As an aside, I want to note that I have no right to give advice to either group. My hope, though, is that the ethnic and religious pluralism in Rojava is coupled with political choice, and that the grassroots democratic character of the local coordination committees in opposition held territories is complemented by broader gender equality. I also recognize that ultimately these are choices that must be made by Syrians, and that any criticism from people living relatively safe lives in the West or elsewhere must be respectful and informed by the country’s social and political history.
M: What are the general themes and issues covered in the book?
AH: The general themes center around universal rights, building sustainable economies, supporting gender equality, offering cross-border solidarity with democratic left-wing movements, and confronting the complex and uncomfortable reality that, sometimes, the oppressed and the oppressor are the same people. For example, left-wing activists can oppose U.S. economic sanctions inside Iran as well as the decision of the Trump administration to pull out of the nuclear agreement with Iran, while simultaneously condemning the Iranian regime’s hegemonic ambitions in a country like Syria and voicing support for the pro-democracy and pro-reform movements there.
M: How is this book relevant to the current political climate?
AH: I hope it offers a strong rebuke to sound-bite driven, low-attention span, empathy-free analysis—whether that analysis is done by far-right trolls operating hate-filled websites or by so-called geopolitical experts who advocate sending weapons to the despotic regimes in Saudi Arabia, Egypt, Israel, and elsewhere without the slightest hint of guilt about the people these weapons are likely to be used against. The former is likely to be accurately identified as a group of brainwashed, pitiful extremists, but the latter’s ability to ignore human rights abuses for geo-strategic reasons is all too often admired.
M: Who will this book be of interest to and why?
AH: This book is for people who are yearning to hear about global citizens who still believe a better world is possible. It is also a book for those who are genuinely interested in local activists sharing an informed, first-hand perspective. For example, Stasa Zajovic, Predrag Kojovic, Sonja Licht, and Lino Veljak show how lazy generalizations about groups fighting each other for thousands of years is a shallow, intellectually lazy and ethically bankrupt way of looking at the Balkan Wars. On Mexico, Anabel Hernández exposes the systematic corruption that makes the war on drugs seem farcical to so many Mexicans.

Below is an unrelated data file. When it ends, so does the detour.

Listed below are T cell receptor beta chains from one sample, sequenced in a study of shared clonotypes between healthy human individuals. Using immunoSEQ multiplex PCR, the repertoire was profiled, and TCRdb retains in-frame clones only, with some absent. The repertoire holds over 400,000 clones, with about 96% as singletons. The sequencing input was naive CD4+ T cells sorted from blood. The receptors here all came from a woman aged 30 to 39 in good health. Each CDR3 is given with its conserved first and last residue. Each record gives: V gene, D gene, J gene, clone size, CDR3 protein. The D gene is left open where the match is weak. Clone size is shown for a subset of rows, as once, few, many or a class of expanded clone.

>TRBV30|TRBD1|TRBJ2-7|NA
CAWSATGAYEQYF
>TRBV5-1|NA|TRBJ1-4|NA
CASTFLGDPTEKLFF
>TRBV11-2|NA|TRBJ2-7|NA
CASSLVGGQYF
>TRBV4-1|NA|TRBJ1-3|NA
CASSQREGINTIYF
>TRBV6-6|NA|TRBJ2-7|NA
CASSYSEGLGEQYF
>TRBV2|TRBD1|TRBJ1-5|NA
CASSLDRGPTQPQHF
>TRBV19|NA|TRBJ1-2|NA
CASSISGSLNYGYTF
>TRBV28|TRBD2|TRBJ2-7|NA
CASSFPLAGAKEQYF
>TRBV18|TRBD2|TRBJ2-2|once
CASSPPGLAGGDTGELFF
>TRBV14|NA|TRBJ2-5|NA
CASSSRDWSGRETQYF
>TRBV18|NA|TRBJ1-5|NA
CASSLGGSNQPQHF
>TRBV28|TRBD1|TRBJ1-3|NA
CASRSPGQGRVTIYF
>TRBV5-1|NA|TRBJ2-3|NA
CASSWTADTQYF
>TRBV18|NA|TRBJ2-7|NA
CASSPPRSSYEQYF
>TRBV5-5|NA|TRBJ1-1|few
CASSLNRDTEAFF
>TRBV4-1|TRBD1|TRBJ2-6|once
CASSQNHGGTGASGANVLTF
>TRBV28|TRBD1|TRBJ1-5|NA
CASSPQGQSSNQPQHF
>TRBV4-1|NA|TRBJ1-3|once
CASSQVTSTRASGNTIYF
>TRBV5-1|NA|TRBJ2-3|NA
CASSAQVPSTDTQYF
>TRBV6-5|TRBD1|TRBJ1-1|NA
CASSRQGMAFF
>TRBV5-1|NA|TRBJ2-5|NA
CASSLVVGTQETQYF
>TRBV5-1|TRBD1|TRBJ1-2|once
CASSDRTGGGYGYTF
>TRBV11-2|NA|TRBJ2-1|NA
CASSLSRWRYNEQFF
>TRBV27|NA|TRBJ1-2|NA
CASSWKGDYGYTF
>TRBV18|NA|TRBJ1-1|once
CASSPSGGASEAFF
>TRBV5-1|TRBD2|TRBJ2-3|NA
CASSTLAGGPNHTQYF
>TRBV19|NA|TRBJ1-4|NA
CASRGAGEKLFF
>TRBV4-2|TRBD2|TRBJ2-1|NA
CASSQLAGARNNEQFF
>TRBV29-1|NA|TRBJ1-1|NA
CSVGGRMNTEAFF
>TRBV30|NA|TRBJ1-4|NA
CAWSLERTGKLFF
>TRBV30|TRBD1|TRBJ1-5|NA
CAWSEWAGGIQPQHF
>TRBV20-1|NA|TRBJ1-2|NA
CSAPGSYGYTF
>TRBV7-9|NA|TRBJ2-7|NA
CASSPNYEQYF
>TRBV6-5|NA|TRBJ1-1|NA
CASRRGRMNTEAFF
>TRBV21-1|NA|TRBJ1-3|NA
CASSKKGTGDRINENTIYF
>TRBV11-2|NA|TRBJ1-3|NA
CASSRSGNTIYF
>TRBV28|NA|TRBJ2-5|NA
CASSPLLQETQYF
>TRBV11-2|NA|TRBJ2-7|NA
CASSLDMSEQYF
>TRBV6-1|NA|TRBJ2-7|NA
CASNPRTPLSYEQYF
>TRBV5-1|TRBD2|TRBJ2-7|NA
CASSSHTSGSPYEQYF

The book is also for people curious about secular women of Muslim and Hindu descent whose insightful views are often missing from debates in the West. Pragna Patel, Gita Sahgal, Yanar Mohammed, Marieme Helie Lucas, Anissa Helie and others argue that by treating the Middle East as a region inhabited by a homogenized group of Muslims who embrace a culture that is immovably fixed in time, “civilizationalist” thinkers are providing extremists with a huge gift by ignoring the “within-group” disagreement among Muslims (and others) in the Middle East and elsewhere, including citizens in Muslim majority-countries who don’t practice any faith.
Finally, this book is for those who reject U.S. imperialism in Latin America while also remaining critical of the human and civil rights abuses of left-wing leaders who have refused to abandon the “extractivist” model of development championed by their political adversaries.
Above all, the book aims to shine a spotlight on local activists who are working to create a vibrant, democratic future in their respective countries. Far-right nationalism, religious extremism, anti-Islamic bigotry, rising anti-Semitism, anti-refugee and migrant sentiment and serious long-term environmental problems that can’t be confined to any borders can lead a person to embrace a fatalistic, cynical or apathetic view of the world. Although many of the people I interviewed in the book have seen the worst aspects of human nature, they still have managed not to succumb to any of these temptations. This takes a level of inner strength and discipline that I deeply admire.